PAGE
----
This is the movie I chose in honor of the passing of Carrie Fisher. I didn’t want to watch a Star Wars movie. I wish I’d hunted down Shampoo. Fisher does not play Hannah or her sisters, so her part is limited. She’s OK, although I wouldn’t say she was a scene-stealer.
I remember liking Hannah and Her Sisters, and even today, in the post-creepy-Woody era, it’s a good movie (although the presence of a teenaged Soon-Yi Previn is startling). It is not, however, a classic, not as good as I recalled. My connection to Allen’s films is full of holes. Hannah comes during a decent period for Allen, the late-80s, but after Crimes and Misdemeanors in 1989, I don’t think I saw another Woody Allen movie until Vicky Christina Barcelona in 2008. Annie Hall (1976) remains my favorite, Stardust Memories (1980) is by far my least favorite. Of his more recent pictures, I liked Midnight in Paris a lot. But that gap between 1989 and 2008 probably tells the story ... it’s been a long time since I had a burning desire to see what Woody Allen is up to.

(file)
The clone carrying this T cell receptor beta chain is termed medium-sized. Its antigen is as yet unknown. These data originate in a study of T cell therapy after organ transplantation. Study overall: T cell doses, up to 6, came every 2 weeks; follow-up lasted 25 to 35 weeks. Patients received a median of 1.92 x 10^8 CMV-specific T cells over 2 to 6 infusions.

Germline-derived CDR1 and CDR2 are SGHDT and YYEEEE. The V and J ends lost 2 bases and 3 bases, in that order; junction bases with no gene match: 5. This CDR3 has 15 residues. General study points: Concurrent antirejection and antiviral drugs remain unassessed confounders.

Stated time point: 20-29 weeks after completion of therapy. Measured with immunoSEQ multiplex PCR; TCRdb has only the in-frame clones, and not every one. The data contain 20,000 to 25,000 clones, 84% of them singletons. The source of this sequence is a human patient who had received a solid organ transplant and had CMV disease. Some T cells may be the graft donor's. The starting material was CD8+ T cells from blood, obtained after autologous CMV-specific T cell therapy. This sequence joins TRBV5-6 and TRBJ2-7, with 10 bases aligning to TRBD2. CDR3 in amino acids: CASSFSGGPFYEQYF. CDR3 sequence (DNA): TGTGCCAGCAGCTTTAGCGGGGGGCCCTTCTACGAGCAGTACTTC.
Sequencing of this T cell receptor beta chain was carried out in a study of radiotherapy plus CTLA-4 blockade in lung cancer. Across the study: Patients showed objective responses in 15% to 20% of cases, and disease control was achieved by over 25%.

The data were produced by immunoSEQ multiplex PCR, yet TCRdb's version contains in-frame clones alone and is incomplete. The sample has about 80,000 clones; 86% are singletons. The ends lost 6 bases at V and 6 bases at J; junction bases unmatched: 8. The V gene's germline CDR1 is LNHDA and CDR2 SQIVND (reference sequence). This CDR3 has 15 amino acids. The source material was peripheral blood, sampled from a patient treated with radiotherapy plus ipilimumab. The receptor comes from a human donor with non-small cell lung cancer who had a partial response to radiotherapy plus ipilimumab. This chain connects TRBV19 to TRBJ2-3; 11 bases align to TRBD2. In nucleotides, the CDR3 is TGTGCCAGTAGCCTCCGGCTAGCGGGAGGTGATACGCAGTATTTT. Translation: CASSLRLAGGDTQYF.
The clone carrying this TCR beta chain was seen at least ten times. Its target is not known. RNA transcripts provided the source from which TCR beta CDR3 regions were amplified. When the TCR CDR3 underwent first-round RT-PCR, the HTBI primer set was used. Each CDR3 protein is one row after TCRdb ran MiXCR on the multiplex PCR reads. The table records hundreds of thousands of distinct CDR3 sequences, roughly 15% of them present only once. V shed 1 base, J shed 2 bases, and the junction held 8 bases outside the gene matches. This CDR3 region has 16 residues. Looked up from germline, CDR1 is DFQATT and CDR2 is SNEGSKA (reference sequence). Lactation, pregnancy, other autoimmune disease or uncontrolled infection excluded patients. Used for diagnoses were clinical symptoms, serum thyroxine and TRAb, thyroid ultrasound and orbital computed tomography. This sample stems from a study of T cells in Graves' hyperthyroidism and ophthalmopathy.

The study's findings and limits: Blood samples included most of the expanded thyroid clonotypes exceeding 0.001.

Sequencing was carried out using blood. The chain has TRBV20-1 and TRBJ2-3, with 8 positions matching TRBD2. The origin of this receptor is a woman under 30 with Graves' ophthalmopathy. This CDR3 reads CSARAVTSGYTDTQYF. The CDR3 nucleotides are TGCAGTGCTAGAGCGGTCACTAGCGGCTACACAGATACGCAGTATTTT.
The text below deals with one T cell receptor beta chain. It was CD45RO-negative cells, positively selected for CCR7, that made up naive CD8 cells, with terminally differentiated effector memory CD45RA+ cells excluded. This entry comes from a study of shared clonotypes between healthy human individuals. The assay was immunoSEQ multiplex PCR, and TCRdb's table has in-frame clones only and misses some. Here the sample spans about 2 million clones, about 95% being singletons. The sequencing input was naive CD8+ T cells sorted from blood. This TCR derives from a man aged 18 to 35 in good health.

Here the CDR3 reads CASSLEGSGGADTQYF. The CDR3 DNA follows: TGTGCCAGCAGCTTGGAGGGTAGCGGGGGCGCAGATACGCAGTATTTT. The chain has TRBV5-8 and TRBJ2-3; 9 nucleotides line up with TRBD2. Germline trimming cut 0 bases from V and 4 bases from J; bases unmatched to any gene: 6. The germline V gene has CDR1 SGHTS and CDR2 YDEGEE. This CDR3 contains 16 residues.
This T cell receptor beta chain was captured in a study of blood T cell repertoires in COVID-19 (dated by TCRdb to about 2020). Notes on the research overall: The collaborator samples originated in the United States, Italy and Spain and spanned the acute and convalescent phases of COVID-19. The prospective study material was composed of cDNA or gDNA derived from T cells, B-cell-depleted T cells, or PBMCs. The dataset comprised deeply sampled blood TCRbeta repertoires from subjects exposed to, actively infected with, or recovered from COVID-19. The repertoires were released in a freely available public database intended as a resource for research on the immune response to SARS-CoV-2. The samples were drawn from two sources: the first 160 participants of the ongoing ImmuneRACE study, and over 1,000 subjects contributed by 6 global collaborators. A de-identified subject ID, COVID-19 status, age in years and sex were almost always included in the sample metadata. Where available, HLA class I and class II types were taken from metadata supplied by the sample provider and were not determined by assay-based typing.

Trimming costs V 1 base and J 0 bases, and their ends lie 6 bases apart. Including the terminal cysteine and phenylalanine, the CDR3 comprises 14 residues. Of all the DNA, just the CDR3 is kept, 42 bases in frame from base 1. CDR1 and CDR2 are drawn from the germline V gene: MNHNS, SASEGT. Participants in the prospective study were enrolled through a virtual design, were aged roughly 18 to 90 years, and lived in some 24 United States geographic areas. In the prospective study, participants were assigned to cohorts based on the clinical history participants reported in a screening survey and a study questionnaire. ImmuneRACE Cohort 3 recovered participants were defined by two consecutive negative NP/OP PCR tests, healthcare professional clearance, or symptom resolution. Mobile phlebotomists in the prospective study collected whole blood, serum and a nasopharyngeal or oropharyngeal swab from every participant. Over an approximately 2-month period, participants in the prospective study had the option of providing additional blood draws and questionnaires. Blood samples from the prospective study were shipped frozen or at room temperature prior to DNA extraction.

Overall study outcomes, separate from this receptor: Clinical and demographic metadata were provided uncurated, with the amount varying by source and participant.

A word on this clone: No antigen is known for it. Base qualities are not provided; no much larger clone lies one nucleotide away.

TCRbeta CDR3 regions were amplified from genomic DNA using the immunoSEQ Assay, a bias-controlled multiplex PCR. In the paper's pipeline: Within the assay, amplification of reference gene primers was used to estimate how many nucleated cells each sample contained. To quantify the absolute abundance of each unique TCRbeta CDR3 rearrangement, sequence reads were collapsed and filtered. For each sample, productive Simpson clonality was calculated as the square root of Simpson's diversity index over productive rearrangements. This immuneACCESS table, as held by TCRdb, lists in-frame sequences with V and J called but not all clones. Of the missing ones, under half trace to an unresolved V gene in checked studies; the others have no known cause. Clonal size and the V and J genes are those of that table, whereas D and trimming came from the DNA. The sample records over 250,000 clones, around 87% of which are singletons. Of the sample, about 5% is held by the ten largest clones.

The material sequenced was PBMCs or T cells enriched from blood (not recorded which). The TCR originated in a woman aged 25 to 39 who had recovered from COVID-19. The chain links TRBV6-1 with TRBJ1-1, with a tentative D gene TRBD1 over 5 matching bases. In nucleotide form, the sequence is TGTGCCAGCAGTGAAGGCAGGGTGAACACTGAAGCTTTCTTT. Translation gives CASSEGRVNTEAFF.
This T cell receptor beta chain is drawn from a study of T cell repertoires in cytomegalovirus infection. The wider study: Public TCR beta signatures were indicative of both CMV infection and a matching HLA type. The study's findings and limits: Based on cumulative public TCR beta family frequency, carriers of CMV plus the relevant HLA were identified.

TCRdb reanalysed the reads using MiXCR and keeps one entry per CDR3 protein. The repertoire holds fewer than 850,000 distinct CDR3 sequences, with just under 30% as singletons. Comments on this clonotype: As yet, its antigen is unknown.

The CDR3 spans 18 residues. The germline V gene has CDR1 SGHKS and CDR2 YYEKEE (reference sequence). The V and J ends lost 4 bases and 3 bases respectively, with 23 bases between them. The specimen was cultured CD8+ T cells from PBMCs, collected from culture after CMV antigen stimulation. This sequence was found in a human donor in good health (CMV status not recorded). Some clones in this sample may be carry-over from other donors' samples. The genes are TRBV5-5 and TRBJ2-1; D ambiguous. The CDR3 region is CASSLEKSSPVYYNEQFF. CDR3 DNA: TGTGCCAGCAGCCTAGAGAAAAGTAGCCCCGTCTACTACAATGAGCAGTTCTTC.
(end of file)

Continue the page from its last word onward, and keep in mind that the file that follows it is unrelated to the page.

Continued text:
Even here, I watched Hannah and Her Sisters because Carrie Fisher was in it.
There are reasons Hannah is an improvement on his other movies of that time. His character is not the main character, and at this point, a little of Woody goes a long way. (One good thing about Midnight in Paris is that Allen uses another actor, Owen Wilson, to play the Woody character.) Hannah and her sisters resemble actual women, and the performances are excellent (Dianne Wiest won the Best Supporting Actress Oscar, with Michael Caine winning the Supporting Actor award). I’m partial to Barbara Hershey, and she shines, as well.
But there is something of a “so what” to the movie. I suppose it is relatively optimistic for the Allen World, for what that’s worth. But watching it every 30 years seems about right. #510 on the They Shoot Pictures, Don’t They list of the top 1000 films of all time. 7/10. (My three favorite films from 1986: A Better Tomorrow, Sid and Nancy, and Aliens.)